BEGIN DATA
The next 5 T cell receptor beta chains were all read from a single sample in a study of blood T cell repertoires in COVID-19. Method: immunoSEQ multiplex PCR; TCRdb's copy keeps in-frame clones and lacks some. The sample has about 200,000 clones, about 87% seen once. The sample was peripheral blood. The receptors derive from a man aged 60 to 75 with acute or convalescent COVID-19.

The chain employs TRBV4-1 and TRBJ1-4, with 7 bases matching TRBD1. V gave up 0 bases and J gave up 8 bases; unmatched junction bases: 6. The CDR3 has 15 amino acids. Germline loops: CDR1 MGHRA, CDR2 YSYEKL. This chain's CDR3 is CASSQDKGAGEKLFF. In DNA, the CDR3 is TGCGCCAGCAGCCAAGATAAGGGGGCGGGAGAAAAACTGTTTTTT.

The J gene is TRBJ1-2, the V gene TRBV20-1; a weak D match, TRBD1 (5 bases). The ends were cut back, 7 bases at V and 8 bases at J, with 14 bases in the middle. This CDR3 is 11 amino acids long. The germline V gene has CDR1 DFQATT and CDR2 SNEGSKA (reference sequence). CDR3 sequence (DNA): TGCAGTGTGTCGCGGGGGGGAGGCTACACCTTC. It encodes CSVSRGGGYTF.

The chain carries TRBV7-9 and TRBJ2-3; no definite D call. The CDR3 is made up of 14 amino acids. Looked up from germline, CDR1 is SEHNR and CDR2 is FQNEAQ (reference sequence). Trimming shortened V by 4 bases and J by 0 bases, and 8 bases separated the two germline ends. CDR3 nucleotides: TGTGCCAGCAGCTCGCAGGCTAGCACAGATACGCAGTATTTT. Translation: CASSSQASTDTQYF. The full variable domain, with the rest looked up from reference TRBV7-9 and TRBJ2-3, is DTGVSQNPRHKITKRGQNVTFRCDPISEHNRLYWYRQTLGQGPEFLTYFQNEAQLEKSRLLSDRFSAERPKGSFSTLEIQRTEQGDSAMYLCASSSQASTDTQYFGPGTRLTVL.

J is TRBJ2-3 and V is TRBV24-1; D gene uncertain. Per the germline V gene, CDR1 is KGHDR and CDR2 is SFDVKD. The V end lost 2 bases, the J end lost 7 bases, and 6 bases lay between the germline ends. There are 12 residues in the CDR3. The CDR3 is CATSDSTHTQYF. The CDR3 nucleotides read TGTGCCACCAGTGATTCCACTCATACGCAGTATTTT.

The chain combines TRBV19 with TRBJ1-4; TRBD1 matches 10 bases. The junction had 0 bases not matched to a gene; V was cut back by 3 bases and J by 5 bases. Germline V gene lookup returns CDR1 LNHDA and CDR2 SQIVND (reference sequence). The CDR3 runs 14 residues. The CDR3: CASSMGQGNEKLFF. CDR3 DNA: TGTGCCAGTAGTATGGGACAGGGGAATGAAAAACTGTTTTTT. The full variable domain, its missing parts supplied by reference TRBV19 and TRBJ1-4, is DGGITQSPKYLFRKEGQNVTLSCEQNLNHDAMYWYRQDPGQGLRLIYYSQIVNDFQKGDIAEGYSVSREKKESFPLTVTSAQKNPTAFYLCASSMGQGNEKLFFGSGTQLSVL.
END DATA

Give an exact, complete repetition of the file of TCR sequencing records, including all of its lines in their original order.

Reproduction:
The next 5 T cell receptor beta chains were all read from a single sample in a study of blood T cell repertoires in COVID-19. Method: immunoSEQ multiplex PCR; TCRdb's copy keeps in-frame clones and lacks some. The sample has about 200,000 clones, about 87% seen once. The sample was peripheral blood. The receptors derive from a man aged 60 to 75 with acute or convalescent COVID-19.

The chain employs TRBV4-1 and TRBJ1-4, with 7 bases matching TRBD1. V gave up 0 bases and J gave up 8 bases; unmatched junction bases: 6. The CDR3 has 15 amino acids. Germline loops: CDR1 MGHRA, CDR2 YSYEKL. This chain's CDR3 is CASSQDKGAGEKLFF. In DNA, the CDR3 is TGCGCCAGCAGCCAAGATAAGGGGGCGGGAGAAAAACTGTTTTTT.

The J gene is TRBJ1-2, the V gene TRBV20-1; a weak D match, TRBD1 (5 bases). The ends were cut back, 7 bases at V and 8 bases at J, with 14 bases in the middle. This CDR3 is 11 amino acids long. The germline V gene has CDR1 DFQATT and CDR2 SNEGSKA (reference sequence). CDR3 sequence (DNA): TGCAGTGTGTCGCGGGGGGGAGGCTACACCTTC. It encodes CSVSRGGGYTF.

The chain carries TRBV7-9 and TRBJ2-3; no definite D call. The CDR3 is made up of 14 amino acids. Looked up from germline, CDR1 is SEHNR and CDR2 is FQNEAQ (reference sequence). Trimming shortened V by 4 bases and J by 0 bases, and 8 bases separated the two germline ends. CDR3 nucleotides: TGTGCCAGCAGCTCGCAGGCTAGCACAGATACGCAGTATTTT. Translation: CASSSQASTDTQYF. The full variable domain, with the rest looked up from reference TRBV7-9 and TRBJ2-3, is DTGVSQNPRHKITKRGQNVTFRCDPISEHNRLYWYRQTLGQGPEFLTYFQNEAQLEKSRLLSDRFSAERPKGSFSTLEIQRTEQGDSAMYLCASSSQASTDTQYFGPGTRLTVL.

J is TRBJ2-3 and V is TRBV24-1; D gene uncertain. Per the germline V gene, CDR1 is KGHDR and CDR2 is SFDVKD. The V end lost 2 bases, the J end lost 7 bases, and 6 bases lay between the germline ends. There are 12 residues in the CDR3. The CDR3 is CATSDSTHTQYF. The CDR3 nucleotides read TGTGCCACCAGTGATTCCACTCATACGCAGTATTTT.

The chain combines TRBV19 with TRBJ1-4; TRBD1 matches 10 bases. The junction had 0 bases not matched to a gene; V was cut back by 3 bases and J by 5 bases. Germline V gene lookup returns CDR1 LNHDA and CDR2 SQIVND (reference sequence). The CDR3 runs 14 residues. The CDR3: CASSMGQGNEKLFF. CDR3 DNA: TGTGCCAGTAGTATGGGACAGGGGAATGAAAAACTGTTTTTT. The full variable domain, its missing parts supplied by reference TRBV19 and TRBJ1-4, is DGGITQSPKYLFRKEGQNVTLSCEQNLNHDAMYWYRQDPGQGLRLIYYSQIVNDFQKGDIAEGYSVSREKKESFPLTVTSAQKNPTAFYLCASSMGQGNEKLFFGSGTQLSVL.